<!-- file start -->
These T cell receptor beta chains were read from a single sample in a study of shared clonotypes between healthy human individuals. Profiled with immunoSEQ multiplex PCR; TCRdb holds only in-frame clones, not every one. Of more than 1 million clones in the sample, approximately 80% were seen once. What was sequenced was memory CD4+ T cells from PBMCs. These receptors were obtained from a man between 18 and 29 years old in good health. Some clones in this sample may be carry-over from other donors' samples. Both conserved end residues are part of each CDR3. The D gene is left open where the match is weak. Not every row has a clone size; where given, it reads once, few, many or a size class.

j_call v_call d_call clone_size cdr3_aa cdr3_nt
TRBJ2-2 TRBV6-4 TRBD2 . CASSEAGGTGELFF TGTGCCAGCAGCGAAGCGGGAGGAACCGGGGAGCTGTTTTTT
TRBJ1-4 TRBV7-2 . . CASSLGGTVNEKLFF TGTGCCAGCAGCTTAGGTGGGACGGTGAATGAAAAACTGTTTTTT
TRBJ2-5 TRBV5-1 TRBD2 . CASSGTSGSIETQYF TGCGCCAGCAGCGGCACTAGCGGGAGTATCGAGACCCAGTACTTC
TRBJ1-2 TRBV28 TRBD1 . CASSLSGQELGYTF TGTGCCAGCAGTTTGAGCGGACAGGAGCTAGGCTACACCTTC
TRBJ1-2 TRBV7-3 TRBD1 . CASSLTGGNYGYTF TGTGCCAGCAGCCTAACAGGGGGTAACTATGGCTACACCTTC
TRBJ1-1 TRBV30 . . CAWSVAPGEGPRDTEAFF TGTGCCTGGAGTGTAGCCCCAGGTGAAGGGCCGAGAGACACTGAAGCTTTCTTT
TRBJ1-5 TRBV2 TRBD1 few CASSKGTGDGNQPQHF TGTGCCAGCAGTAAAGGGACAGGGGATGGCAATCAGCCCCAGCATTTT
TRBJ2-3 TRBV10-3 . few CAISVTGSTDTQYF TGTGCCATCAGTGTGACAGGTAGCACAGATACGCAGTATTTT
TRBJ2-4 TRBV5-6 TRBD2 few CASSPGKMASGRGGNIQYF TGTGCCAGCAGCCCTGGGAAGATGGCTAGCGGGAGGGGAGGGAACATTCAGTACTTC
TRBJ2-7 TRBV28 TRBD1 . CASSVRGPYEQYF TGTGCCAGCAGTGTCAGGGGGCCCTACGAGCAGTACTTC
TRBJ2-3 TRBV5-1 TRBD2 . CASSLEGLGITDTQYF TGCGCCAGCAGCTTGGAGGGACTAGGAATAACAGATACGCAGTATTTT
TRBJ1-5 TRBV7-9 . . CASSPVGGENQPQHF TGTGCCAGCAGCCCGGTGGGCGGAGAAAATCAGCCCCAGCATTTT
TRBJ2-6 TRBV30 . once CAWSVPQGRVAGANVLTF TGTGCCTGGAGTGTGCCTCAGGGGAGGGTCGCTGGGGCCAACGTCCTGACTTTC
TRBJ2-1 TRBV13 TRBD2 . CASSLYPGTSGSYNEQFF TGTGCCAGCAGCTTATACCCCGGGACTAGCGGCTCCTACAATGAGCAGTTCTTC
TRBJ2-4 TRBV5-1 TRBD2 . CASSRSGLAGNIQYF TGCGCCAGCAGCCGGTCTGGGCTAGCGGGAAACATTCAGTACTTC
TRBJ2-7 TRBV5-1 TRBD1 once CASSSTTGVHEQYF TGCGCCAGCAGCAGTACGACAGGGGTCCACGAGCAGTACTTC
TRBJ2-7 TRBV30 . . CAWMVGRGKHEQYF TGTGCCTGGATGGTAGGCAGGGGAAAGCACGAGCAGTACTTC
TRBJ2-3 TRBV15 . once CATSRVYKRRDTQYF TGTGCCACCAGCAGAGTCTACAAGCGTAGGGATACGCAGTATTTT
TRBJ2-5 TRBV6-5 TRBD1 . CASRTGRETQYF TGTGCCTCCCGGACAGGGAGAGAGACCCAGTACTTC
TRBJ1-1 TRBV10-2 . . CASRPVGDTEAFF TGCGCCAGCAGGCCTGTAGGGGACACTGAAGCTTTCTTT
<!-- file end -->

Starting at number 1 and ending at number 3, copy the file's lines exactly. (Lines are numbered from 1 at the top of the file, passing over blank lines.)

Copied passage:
These T cell receptor beta chains were read from a single sample in a study of shared clonotypes between healthy human individuals. Profiled with immunoSEQ multiplex PCR; TCRdb holds only in-frame clones, not every one. Of more than 1 million clones in the sample, approximately 80% were seen once. What was sequenced was memory CD4+ T cells from PBMCs. These receptors were obtained from a man between 18 and 29 years old in good health. Some clones in this sample may be carry-over from other donors' samples. Both conserved end residues are part of each CDR3. The D gene is left open where the match is weak. Not every row has a clone size; where given, it reads once, few, many or a size class.

j_call v_call d_call clone_size cdr3_aa cdr3_nt
TRBJ2-2 TRBV6-4 TRBD2 . CASSEAGGTGELFF TGTGCCAGCAGCGAAGCGGGAGGAACCGGGGAGCTGTTTTTT